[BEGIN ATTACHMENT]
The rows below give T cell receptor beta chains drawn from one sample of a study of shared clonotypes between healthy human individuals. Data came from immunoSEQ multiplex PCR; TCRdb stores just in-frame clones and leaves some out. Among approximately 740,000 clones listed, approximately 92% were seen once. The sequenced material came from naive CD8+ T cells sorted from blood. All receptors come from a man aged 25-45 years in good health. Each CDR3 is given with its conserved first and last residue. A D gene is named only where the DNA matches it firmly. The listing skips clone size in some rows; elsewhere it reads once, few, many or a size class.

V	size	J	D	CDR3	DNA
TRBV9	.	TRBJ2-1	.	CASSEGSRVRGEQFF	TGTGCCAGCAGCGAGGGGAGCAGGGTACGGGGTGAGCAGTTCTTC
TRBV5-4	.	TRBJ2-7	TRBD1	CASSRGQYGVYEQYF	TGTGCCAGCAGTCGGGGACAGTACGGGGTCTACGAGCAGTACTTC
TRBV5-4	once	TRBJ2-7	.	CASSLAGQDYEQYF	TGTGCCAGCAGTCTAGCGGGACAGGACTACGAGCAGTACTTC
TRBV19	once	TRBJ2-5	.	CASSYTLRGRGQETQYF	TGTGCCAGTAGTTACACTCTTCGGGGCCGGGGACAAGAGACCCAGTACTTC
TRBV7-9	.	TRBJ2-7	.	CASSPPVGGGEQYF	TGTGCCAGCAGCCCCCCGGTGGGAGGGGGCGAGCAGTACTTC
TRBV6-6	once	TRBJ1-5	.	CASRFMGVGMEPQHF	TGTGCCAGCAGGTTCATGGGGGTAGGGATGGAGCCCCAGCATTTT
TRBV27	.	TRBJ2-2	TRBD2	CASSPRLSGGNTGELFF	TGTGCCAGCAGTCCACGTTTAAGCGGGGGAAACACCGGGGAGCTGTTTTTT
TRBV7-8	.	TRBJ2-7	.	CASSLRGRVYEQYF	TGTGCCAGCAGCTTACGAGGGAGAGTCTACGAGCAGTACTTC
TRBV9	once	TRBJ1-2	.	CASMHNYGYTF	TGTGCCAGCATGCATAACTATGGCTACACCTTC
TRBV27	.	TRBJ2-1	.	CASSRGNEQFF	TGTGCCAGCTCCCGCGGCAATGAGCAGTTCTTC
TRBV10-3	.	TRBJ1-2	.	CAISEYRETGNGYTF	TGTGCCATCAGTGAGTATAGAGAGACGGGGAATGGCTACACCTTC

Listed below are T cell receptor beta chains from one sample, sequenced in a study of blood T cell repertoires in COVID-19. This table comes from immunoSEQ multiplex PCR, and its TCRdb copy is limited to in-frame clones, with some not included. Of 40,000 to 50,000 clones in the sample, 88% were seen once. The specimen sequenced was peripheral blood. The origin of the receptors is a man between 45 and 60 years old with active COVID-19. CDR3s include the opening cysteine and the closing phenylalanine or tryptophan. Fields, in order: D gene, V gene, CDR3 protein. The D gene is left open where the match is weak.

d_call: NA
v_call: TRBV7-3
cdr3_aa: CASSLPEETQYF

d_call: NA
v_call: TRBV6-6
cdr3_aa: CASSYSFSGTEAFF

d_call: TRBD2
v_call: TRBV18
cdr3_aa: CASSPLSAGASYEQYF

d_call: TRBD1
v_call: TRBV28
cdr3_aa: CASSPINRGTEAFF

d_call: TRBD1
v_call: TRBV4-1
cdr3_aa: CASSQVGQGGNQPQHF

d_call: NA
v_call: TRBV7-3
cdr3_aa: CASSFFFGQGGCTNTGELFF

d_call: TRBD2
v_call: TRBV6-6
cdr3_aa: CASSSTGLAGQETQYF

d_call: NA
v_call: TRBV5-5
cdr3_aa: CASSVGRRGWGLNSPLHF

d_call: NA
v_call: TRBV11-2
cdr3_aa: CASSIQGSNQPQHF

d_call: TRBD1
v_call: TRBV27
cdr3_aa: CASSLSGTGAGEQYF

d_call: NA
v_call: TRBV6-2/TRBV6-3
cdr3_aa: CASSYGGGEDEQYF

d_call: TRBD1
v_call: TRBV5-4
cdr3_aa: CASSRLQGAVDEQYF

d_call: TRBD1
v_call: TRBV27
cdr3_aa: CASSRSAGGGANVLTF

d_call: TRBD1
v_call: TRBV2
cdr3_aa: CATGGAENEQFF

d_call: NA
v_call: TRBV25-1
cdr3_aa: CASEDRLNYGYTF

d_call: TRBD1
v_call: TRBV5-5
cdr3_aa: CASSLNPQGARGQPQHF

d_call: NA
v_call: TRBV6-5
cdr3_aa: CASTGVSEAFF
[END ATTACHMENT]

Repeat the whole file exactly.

The rows below give T cell receptor beta chains drawn from one sample of a study of shared clonotypes between healthy human individuals. Data came from immunoSEQ multiplex PCR; TCRdb stores just in-frame clones and leaves some out. Among approximately 740,000 clones listed, approximately 92% were seen once. The sequenced material came from naive CD8+ T cells sorted from blood. All receptors come from a man aged 25-45 years in good health. Each CDR3 is given with its conserved first and last residue. A D gene is named only where the DNA matches it firmly. The listing skips clone size in some rows; elsewhere it reads once, few, many or a size class.

V	size	J	D	CDR3	DNA
TRBV9	.	TRBJ2-1	.	CASSEGSRVRGEQFF	TGTGCCAGCAGCGAGGGGAGCAGGGTACGGGGTGAGCAGTTCTTC
TRBV5-4	.	TRBJ2-7	TRBD1	CASSRGQYGVYEQYF	TGTGCCAGCAGTCGGGGACAGTACGGGGTCTACGAGCAGTACTTC
TRBV5-4	once	TRBJ2-7	.	CASSLAGQDYEQYF	TGTGCCAGCAGTCTAGCGGGACAGGACTACGAGCAGTACTTC
TRBV19	once	TRBJ2-5	.	CASSYTLRGRGQETQYF	TGTGCCAGTAGTTACACTCTTCGGGGCCGGGGACAAGAGACCCAGTACTTC
TRBV7-9	.	TRBJ2-7	.	CASSPPVGGGEQYF	TGTGCCAGCAGCCCCCCGGTGGGAGGGGGCGAGCAGTACTTC
TRBV6-6	once	TRBJ1-5	.	CASRFMGVGMEPQHF	TGTGCCAGCAGGTTCATGGGGGTAGGGATGGAGCCCCAGCATTTT
TRBV27	.	TRBJ2-2	TRBD2	CASSPRLSGGNTGELFF	TGTGCCAGCAGTCCACGTTTAAGCGGGGGAAACACCGGGGAGCTGTTTTTT
TRBV7-8	.	TRBJ2-7	.	CASSLRGRVYEQYF	TGTGCCAGCAGCTTACGAGGGAGAGTCTACGAGCAGTACTTC
TRBV9	once	TRBJ1-2	.	CASMHNYGYTF	TGTGCCAGCATGCATAACTATGGCTACACCTTC
TRBV27	.	TRBJ2-1	.	CASSRGNEQFF	TGTGCCAGCTCCCGCGGCAATGAGCAGTTCTTC
TRBV10-3	.	TRBJ1-2	.	CAISEYRETGNGYTF	TGTGCCATCAGTGAGTATAGAGAGACGGGGAATGGCTACACCTTC

Listed below are T cell receptor beta chains from one sample, sequenced in a study of blood T cell repertoires in COVID-19. This table comes from immunoSEQ multiplex PCR, and its TCRdb copy is limited to in-frame clones, with some not included. Of 40,000 to 50,000 clones in the sample, 88% were seen once. The specimen sequenced was peripheral blood. The origin of the receptors is a man between 45 and 60 years old with active COVID-19. CDR3s include the opening cysteine and the closing phenylalanine or tryptophan. Fields, in order: D gene, V gene, CDR3 protein. The D gene is left open where the match is weak.

d_call: NA
v_call: TRBV7-3
cdr3_aa: CASSLPEETQYF

d_call: NA
v_call: TRBV6-6
cdr3_aa: CASSYSFSGTEAFF

d_call: TRBD2
v_call: TRBV18
cdr3_aa: CASSPLSAGASYEQYF

d_call: TRBD1
v_call: TRBV28
cdr3_aa: CASSPINRGTEAFF

d_call: TRBD1
v_call: TRBV4-1
cdr3_aa: CASSQVGQGGNQPQHF

d_call: NA
v_call: TRBV7-3
cdr3_aa: CASSFFFGQGGCTNTGELFF

d_call: TRBD2
v_call: TRBV6-6
cdr3_aa: CASSSTGLAGQETQYF

d_call: NA
v_call: TRBV5-5
cdr3_aa: CASSVGRRGWGLNSPLHF

d_call: NA
v_call: TRBV11-2
cdr3_aa: CASSIQGSNQPQHF

d_call: TRBD1
v_call: TRBV27
cdr3_aa: CASSLSGTGAGEQYF

d_call: NA
v_call: TRBV6-2/TRBV6-3
cdr3_aa: CASSYGGGEDEQYF

d_call: TRBD1
v_call: TRBV5-4
cdr3_aa: CASSRLQGAVDEQYF

d_call: TRBD1
v_call: TRBV27
cdr3_aa: CASSRSAGGGANVLTF

d_call: TRBD1
v_call: TRBV2
cdr3_aa: CATGGAENEQFF

d_call: NA
v_call: TRBV25-1
cdr3_aa: CASEDRLNYGYTF

d_call: TRBD1
v_call: TRBV5-5
cdr3_aa: CASSLNPQGARGQPQHF

d_call: NA
v_call: TRBV6-5
cdr3_aa: CASTGVSEAFF